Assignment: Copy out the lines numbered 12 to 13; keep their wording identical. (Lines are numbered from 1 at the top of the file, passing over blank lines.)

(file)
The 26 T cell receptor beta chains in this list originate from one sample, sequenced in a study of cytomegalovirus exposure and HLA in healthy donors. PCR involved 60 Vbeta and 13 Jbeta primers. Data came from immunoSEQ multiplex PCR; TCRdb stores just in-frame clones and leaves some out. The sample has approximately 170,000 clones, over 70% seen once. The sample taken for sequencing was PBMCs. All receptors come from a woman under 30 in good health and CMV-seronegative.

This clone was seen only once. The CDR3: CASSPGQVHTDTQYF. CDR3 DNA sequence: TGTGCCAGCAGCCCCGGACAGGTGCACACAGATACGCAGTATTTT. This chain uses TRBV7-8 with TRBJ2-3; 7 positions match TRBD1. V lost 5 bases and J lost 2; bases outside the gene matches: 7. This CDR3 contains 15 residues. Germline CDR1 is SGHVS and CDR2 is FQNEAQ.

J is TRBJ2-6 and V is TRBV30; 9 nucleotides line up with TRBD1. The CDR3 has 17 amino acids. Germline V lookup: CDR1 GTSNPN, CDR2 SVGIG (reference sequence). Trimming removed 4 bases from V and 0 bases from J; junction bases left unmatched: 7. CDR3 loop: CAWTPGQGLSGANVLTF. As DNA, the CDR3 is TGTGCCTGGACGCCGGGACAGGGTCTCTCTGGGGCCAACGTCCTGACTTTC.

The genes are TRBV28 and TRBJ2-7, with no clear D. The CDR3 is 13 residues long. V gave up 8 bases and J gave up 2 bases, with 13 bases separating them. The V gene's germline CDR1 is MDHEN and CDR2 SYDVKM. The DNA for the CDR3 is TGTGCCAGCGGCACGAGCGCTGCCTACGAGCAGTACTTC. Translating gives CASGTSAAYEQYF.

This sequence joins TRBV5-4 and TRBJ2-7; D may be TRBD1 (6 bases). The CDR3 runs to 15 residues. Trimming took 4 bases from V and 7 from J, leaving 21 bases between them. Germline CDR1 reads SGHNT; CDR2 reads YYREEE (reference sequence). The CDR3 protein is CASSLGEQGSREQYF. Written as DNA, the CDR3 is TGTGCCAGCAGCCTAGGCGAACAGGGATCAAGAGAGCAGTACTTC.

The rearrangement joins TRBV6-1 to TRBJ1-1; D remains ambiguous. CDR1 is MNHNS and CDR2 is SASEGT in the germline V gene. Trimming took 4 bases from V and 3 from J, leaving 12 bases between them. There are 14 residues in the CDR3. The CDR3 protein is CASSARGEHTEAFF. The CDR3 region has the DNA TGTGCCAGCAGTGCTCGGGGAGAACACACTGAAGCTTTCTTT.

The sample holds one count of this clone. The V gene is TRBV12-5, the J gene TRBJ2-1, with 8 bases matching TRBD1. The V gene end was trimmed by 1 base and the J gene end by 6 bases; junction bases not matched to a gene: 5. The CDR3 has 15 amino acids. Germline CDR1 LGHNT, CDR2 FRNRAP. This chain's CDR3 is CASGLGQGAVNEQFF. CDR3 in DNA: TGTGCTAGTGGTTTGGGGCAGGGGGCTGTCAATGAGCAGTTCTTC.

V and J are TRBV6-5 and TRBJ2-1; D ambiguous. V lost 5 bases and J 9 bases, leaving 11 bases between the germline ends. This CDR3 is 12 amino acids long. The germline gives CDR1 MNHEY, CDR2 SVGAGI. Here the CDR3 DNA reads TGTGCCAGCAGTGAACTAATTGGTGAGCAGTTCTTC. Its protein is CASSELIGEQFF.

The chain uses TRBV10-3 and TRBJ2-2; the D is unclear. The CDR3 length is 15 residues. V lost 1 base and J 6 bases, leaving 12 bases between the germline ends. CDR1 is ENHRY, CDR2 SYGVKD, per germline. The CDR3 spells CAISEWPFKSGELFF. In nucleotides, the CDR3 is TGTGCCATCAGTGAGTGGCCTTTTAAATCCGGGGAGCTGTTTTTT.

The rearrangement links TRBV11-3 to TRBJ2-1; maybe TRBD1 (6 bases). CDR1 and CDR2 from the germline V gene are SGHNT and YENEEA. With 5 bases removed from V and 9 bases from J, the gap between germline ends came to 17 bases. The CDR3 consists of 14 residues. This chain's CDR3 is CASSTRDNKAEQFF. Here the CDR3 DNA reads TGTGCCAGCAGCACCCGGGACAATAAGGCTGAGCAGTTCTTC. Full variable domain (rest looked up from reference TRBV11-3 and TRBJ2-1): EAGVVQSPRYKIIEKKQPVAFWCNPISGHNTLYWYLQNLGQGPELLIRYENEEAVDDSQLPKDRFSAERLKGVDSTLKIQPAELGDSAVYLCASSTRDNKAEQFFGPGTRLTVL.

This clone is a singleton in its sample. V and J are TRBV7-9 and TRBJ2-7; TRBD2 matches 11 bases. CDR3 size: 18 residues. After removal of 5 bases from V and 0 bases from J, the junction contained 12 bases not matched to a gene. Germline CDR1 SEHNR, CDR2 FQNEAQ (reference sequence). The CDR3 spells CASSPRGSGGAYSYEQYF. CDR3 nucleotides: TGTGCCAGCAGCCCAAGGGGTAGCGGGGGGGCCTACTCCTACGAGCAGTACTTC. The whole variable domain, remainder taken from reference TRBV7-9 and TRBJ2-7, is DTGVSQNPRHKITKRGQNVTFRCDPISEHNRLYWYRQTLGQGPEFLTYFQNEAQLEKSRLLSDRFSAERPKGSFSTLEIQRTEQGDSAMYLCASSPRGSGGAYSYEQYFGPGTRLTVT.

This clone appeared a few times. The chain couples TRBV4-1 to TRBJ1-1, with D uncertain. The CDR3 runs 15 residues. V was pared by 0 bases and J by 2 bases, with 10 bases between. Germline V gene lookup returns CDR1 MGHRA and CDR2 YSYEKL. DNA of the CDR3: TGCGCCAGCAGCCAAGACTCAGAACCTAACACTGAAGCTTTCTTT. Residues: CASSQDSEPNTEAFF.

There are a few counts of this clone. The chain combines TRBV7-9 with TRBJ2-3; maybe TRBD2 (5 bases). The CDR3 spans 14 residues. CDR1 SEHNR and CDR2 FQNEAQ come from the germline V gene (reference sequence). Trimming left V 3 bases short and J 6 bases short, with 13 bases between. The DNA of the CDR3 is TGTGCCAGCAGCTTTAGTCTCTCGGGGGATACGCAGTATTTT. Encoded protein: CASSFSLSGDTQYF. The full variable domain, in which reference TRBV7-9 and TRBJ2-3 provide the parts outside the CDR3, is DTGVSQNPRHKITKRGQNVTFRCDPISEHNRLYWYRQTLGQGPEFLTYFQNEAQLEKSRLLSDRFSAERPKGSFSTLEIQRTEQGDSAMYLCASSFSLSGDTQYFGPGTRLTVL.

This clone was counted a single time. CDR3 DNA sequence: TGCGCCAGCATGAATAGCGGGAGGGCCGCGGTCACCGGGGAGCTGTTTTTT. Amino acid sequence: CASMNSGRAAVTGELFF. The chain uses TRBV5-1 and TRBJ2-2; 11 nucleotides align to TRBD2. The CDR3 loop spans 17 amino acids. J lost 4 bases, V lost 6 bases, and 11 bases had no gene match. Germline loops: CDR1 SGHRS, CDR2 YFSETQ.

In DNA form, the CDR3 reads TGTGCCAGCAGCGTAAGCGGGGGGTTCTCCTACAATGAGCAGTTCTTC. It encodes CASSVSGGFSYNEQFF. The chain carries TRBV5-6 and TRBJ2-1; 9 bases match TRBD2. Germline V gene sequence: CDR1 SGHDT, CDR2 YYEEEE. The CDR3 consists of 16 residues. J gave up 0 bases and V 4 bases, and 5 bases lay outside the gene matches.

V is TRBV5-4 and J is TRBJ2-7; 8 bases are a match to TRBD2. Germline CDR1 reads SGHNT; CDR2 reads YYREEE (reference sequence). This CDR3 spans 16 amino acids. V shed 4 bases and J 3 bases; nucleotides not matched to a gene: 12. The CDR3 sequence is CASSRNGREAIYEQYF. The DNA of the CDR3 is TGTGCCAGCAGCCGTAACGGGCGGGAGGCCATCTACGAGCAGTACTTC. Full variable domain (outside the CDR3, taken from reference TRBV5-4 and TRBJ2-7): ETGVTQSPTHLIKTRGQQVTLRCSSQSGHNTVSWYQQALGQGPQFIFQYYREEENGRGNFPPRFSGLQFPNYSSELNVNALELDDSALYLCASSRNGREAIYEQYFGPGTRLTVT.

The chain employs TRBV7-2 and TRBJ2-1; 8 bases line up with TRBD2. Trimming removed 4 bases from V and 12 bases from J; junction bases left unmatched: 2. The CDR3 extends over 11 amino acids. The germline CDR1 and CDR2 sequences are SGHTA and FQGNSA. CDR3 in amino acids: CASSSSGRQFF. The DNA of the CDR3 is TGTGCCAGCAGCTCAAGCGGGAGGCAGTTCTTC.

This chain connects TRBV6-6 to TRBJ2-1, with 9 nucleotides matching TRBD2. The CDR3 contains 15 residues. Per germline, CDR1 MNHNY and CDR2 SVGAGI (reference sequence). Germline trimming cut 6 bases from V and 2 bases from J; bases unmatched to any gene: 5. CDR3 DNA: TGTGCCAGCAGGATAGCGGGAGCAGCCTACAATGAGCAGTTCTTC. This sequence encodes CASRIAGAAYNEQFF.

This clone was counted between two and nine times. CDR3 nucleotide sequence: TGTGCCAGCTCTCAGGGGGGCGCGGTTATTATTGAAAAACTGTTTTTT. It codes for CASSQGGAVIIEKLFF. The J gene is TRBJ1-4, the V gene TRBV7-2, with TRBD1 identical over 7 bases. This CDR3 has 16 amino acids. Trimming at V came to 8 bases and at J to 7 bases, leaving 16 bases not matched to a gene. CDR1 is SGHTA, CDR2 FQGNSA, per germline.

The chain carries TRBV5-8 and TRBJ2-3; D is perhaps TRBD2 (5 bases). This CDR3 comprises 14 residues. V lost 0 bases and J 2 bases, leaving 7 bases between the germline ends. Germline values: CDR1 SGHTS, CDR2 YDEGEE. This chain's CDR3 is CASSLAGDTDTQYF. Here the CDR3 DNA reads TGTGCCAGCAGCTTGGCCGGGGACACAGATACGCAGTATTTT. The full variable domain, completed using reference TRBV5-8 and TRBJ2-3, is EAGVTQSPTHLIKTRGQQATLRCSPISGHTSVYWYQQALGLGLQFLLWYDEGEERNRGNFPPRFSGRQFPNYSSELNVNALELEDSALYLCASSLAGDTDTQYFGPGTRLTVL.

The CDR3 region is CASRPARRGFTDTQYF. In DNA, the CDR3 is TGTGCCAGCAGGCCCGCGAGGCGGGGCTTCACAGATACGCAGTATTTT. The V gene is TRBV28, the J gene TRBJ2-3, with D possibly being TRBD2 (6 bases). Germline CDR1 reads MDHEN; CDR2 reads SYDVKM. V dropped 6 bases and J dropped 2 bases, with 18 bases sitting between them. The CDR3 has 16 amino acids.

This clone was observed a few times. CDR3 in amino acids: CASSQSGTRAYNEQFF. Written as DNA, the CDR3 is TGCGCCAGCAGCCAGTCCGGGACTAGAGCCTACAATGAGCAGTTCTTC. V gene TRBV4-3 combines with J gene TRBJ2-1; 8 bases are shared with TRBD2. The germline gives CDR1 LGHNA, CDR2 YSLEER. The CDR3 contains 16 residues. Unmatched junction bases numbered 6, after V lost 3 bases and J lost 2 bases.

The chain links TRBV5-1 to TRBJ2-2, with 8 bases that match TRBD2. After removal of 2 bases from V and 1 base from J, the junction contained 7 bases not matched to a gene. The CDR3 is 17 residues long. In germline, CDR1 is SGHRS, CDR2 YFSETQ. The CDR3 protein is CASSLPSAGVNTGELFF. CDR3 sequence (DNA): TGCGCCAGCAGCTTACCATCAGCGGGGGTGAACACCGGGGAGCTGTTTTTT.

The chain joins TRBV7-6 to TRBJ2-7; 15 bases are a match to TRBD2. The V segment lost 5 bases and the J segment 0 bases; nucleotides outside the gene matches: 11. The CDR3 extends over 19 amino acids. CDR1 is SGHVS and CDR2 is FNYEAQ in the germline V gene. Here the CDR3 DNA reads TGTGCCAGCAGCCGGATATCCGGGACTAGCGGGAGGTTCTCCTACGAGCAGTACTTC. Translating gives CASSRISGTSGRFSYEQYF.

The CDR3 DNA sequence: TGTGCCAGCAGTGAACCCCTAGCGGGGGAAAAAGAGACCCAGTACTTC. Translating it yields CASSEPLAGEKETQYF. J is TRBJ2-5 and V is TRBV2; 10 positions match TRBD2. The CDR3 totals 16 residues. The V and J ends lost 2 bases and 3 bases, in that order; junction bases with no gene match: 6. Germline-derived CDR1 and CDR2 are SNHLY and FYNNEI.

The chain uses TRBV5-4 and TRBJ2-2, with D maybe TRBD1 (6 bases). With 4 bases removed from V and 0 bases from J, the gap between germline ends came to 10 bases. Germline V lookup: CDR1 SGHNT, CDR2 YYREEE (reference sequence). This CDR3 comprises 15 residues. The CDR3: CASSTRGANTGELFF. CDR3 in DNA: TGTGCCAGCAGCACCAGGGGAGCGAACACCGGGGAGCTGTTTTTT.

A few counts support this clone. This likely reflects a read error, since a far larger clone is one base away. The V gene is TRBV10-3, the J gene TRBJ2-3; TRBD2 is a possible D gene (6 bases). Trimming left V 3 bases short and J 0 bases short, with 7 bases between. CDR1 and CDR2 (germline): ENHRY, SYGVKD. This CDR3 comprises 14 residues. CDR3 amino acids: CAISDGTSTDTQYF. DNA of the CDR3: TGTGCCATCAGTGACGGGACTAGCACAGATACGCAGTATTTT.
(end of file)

This clone appeared a few times. The chain couples TRBV4-1 to TRBJ1-1, with D uncertain. The CDR3 runs 15 residues. V was pared by 0 bases and J by 2 bases, with 10 bases between. Germline V gene lookup returns CDR1 MGHRA and CDR2 YSYEKL. DNA of the CDR3: TGCGCCAGCAGCCAAGACTCAGAACCTAACACTGAAGCTTTCTTT. Residues: CASSQDSEPNTEAFF.

There are a few counts of this clone. The chain combines TRBV7-9 with TRBJ2-3; maybe TRBD2 (5 bases). The CDR3 spans 14 residues. CDR1 SEHNR and CDR2 FQNEAQ come from the germline V gene (reference sequence). Trimming left V 3 bases short and J 6 bases short, with 13 bases between. The DNA of the CDR3 is TGTGCCAGCAGCTTTAGTCTCTCGGGGGATACGCAGTATTTT. Encoded protein: CASSFSLSGDTQYF. The full variable domain, in which reference TRBV7-9 and TRBJ2-3 provide the parts outside the CDR3, is DTGVSQNPRHKITKRGQNVTFRCDPISEHNRLYWYRQTLGQGPEFLTYFQNEAQLEKSRLLSDRFSAERPKGSFSTLEIQRTEQGDSAMYLCASSFSLSGDTQYFGPGTRLTVL.